Herbert StothartView in iTunes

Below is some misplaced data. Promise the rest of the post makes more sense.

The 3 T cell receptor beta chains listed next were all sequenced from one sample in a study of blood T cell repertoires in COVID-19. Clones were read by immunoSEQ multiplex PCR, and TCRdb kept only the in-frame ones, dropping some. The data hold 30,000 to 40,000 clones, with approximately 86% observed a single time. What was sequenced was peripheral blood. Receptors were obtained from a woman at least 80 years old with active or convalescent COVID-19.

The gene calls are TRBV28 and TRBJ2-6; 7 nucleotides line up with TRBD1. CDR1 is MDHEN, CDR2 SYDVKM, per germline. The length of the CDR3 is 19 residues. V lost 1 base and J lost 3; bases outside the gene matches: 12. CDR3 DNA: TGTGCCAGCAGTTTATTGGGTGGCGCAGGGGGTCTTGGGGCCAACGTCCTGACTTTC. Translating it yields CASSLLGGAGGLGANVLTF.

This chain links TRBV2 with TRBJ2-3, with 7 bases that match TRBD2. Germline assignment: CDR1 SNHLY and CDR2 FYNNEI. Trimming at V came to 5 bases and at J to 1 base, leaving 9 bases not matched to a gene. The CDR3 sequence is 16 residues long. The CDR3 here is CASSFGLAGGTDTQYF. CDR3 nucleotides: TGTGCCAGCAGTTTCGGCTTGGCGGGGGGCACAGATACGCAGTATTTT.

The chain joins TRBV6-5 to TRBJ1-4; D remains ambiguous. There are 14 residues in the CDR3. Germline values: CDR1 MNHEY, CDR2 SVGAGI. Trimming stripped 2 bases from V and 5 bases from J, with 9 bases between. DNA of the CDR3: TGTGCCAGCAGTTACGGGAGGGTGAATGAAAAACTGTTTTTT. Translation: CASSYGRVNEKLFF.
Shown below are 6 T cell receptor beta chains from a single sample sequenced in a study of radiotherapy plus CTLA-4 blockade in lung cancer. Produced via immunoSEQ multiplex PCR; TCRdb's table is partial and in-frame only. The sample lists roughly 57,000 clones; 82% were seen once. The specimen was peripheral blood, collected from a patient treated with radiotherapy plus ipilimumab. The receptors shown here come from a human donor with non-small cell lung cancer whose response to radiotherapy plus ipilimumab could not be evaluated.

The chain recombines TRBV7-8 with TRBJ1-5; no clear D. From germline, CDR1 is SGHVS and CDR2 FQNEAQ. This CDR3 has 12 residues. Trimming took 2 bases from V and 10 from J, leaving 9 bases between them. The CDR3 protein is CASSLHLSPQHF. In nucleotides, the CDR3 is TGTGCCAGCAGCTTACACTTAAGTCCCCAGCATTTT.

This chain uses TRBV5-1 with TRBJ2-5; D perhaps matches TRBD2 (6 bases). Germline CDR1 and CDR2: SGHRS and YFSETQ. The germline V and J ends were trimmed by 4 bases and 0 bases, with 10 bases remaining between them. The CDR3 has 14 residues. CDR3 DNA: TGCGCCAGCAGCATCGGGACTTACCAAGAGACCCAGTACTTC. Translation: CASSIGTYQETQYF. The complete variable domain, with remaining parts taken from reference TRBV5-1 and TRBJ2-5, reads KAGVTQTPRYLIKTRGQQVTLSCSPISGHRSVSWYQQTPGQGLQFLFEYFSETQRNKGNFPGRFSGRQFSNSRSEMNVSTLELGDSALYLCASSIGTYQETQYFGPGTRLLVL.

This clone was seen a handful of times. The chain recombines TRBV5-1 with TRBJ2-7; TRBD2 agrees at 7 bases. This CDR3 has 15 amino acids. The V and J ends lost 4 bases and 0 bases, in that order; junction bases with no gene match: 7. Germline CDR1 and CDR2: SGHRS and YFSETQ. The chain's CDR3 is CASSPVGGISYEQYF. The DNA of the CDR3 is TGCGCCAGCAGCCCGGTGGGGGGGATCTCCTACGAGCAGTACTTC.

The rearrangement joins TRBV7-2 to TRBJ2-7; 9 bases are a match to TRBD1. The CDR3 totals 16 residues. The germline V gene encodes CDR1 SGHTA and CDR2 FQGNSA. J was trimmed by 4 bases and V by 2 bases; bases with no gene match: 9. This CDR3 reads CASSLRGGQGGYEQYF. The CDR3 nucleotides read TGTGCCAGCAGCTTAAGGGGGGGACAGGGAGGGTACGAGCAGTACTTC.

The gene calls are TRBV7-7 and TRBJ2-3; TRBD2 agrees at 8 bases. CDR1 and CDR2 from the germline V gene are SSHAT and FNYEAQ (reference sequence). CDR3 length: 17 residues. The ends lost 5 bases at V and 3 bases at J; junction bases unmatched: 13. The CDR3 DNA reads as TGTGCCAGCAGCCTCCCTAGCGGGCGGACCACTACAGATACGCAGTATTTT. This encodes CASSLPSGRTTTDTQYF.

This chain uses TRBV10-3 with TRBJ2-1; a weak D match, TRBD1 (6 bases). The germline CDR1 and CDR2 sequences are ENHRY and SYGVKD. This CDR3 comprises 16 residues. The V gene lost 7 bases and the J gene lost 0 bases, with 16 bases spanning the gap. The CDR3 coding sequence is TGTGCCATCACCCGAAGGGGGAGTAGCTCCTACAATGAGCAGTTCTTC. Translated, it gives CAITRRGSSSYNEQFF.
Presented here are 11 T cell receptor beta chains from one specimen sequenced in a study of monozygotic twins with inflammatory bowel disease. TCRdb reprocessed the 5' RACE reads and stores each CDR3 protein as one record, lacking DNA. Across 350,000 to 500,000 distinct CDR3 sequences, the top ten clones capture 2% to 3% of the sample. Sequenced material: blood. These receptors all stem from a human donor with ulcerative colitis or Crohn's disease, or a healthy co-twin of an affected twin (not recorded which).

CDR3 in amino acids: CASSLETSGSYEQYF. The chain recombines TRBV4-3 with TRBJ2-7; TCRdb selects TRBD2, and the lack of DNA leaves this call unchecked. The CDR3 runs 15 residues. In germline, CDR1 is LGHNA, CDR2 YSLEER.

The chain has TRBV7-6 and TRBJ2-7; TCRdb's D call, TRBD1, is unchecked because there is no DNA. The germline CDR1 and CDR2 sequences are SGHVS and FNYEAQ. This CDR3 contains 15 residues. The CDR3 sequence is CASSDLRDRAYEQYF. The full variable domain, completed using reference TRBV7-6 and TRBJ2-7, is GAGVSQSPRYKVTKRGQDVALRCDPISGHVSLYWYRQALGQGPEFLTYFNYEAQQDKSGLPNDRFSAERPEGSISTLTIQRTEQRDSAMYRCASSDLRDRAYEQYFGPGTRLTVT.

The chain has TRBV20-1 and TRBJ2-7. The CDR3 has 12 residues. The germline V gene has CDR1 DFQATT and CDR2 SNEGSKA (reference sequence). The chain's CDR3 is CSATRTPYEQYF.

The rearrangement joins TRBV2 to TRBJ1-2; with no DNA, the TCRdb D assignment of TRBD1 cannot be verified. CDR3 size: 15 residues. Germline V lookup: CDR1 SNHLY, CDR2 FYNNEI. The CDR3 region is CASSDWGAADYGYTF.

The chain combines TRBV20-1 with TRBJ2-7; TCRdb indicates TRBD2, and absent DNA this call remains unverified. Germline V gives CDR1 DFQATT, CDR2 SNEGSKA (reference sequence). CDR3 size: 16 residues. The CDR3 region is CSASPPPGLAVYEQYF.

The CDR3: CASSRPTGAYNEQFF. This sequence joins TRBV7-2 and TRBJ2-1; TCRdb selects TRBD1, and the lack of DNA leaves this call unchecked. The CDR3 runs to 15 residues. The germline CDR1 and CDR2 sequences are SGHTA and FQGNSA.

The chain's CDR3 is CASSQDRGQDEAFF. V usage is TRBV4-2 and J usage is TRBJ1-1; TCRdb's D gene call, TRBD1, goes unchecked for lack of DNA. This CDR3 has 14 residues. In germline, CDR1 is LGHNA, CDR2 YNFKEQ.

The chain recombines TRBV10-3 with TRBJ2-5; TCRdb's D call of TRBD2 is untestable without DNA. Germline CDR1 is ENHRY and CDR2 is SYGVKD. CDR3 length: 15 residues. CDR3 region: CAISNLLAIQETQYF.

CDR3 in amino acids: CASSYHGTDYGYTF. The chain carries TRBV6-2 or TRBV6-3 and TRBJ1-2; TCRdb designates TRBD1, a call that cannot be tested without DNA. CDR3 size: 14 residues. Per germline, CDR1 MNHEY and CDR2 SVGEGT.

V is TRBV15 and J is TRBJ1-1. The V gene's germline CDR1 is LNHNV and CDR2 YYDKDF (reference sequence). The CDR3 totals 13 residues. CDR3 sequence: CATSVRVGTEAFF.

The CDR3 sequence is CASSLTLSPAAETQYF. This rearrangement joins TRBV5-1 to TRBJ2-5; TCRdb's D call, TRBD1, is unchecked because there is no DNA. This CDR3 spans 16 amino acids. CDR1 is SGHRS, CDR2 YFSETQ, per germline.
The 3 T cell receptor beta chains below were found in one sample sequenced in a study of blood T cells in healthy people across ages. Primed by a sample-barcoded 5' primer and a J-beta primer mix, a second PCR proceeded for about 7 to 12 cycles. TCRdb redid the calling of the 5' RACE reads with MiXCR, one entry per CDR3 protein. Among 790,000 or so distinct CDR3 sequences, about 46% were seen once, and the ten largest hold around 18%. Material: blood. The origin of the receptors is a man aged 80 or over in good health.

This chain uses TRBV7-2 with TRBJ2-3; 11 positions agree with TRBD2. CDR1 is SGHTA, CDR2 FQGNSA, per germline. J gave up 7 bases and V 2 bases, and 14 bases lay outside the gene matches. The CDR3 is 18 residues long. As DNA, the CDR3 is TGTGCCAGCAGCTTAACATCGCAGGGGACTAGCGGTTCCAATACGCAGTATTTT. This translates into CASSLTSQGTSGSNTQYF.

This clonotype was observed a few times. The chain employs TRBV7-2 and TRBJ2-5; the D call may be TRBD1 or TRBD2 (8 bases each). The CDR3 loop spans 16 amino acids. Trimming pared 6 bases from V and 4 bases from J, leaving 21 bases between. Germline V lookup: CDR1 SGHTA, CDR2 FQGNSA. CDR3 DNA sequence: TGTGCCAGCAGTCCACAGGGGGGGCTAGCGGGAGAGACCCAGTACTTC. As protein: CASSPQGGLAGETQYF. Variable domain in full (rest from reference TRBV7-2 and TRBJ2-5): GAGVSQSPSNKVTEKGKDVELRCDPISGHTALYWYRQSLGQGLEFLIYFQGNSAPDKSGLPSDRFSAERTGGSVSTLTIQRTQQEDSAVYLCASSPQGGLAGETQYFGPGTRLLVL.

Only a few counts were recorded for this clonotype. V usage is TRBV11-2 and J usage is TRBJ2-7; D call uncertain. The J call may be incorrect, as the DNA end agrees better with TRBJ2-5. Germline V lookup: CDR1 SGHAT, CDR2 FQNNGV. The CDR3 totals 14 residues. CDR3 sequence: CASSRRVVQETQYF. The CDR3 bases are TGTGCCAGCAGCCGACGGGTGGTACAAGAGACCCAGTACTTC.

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b. 11 September 1885, Milwaukee, Wisconsin, USA, d. 1 February 1949, Los Angeles, California, USA. A composer for the musical stage in the 20s, Stothart subsequently became a legendary name at MGM Pictures for his work on the background music to numerous Hollywood classics. After studying music in Europe and spending some time teaching in the USA, he made his composing debut on Broadway in 1920 with Always You. His lyricist was Oscar Hammerstein II, who was also making his Broadway bow. Always You was presented by Oscar’s uncle, Arthur Hammerstein, and he produced most of Stothart’s subsequent stage works, including Tickle Me (lyrics: Hammerstein- Otto Harbach) and Jimmie (Hammerstein-Harbach), both of which also opened in New York in 1920. Up to this point, and for Daffy Dill (1922, Hammerstein), Stothart served as sole composer, but thereafter he generally worked in collaboration with others. In some cases it is difficult to be certain which composer was responsible for each individual song, although it would seem that in most instances Stothart wrote the least popular numbers. In 1923, he teamed with the up-and-coming Vincent Youmans for the immensely successful (477 performances) Wildflower (Hammerstein-Harbach) and Mary Jane McKane (William Cary Duncan-Hammerstein) A year later, as well as contributing to the popular revue, Vogues Of 1924 (Clifford Grey), Stothart worked alongside two of the most accomplished composers of operettas, Sigmund Romberg and Rudolph Friml, for Marjorie (Romberg-Grey, ‘You’re Never Too Old To Learn’, ‘Twilight Rose’, ‘Happy Ending’) and Rose-Marie (Friml-Harbach-Hammerstein, ‘Hard-Boiled Herman’, ‘The Mounties’, ‘Totem Tom-Tom’, ‘Only A Kiss’). The latter show starred Mary Ellis and Dennis King, and ran for 557 performances on Broadway, and over two years at London’s Theatre Royal, Drury Lane, with Edith Day and Derek Oldham in the leading roles. Following the triumph of Rose-Marie, Stothart’s composing partners in the late 20s included George Gershwin for Song Of The Flame (1925, Harbach-Hammerstein, ‘Cossak Love Song’, ‘Far Away’, ‘Vodka’, ‘Song Of The Flame’), and Emmerich Kalman for Golden Dawn (1927, Harbach-Hammerstein, ‘Dawn’, ‘When I Crack My Whip’, ‘We Two’). In 1928, his collaboration with lyricist Bert Kalmar and composer Harry Ruby on Good Boy, produced the catchy ‘I Wanna Be Loved By You’, which was introduced by the ‘boop-boop-a-doop’ girl, Helen Kane, and memorably revived by Marilyn Monroe in the 1959 Billy Wilder comedy movie, Some Like It Hot. Apart from some involvement in Polly (1929), Stothart’s Broadway career was at an end, and he turned his attention to Hollywood, writing single songs or scores for musical movies such as Devil May Care (1929, Clifford Grey, ‘Bon Jour’, ‘Charming’, ‘March Of The Old Guard’, ‘Louie’), The Rogue Song (1930, Grey, ‘When I’m Looking At You’, ‘The Rogue Song’, ‘Song Of The Shirt’), Montana Moon (1930, Grey, ‘Montana Call’, ‘Let Me Give You Love’, starring Joan Crawford), The Floradora Girl (1930, Grey, ‘Pass The Beer And Pretzels’, ‘Swingin’ In The Lane’, ‘My Kind Of Man’), Call Of The Flesh (1930, Grey), Madame Satan (1930, Grey), The Cuban Love Song (1931, Dorothy Fields - Jimmy McHugh, ‘Cuban Love Song’), Here Comes The Band (1935, Ned Washington, ‘Heading Home’), Balalaika (1939, Eric Maschwitz - Robert Wright - George Forrest, ‘At The Balalaika’), I Married An Angel (1942, Wright-Forrest, ‘But What Of Truth?’), Music For Millions (1944, Helen Deutsch, ‘Summer Holidays’). For the 1937 film version of the stage hit, The Firefly, Stothart arranged Friml’s lovely melody, ‘Chansonette’, which, with a lyric by Robert Wright and George Forrest, became ‘The Donkey Serenade’. It was sung in the movie by Allan Jones, and is usually interpolated into revivals of the original show. Stothart also contributed numbers to films that were not strictly speaking musicals, such as the delightful ‘Sweetheart, Darling’ (Gus Kahn) from Peg O’ My Heart (1933) and ‘How Strange’ (Kahn-Earl Brent) from the Clark Gable-Norma Shearer feature Idiot’s Delight (1939). However, the bulk of Stothart’s work at MGM, which he continued until shortly before his death in 1949, was as composer and/or arranger, conductor, and musical director for more than 100 background scores. Several of these were nominated for Academy Awards, including Mutiny On the Bounty (1935), Maytime (1937), Marie Antoinette (1938), Sweethearts (1938), Waterloo Bridge (1940), The Chocolate Soldier (1941), Random Harvest (1942), Thousands Cheer (1944), Madame Curie (1944), Kismet (1944), and The Valley Of Decision (1945), while his original score for The Wizard Of Oz won the Oscar in 1939. Among the rest were Rasputin And The Empress (1932), Night Flight (1933), The Barretts Of Wimpole Street (1934), The Merry Widow (1934), Chained (1934), A Night At The Opera (1935), A Tale Of Two Cities (1935), David Copperfield (1935), Naughty Marietta (1935), China Seas (1935), Ah! Wilderness (1935), San Francisco (1936), Romeo And Juliet (1936), After The Thin Man (1937, with Edward Ward), The Gorgeous Hussy (1936), The Good Earth (1937), The Girl Of The Golden West (1938), Northwest Passage (1940), Pride And Prejudice (1940), Blossoms In The Dust (1941), Ziegfeld Girl (1941), Rio Rita (1942), Mrs. Miniver (1942), Cairo (1942), The Human Comedy (1943), A Guy Named Joe (1944), The White Cliffs Of Dover (1944), Thirty Seconds Over Tokyo (1945), National Velvet (1945), The Picture Of Dorian Gray (1945, with Mario Castelnuovo-Tedesco), They Were Expendable (1945), Undercurrent (1946), The Yearling (1947), The Three Musketeers (1948, based on music by Tchaikovsky), Hills Of Home (1948), and Big Jack (1949).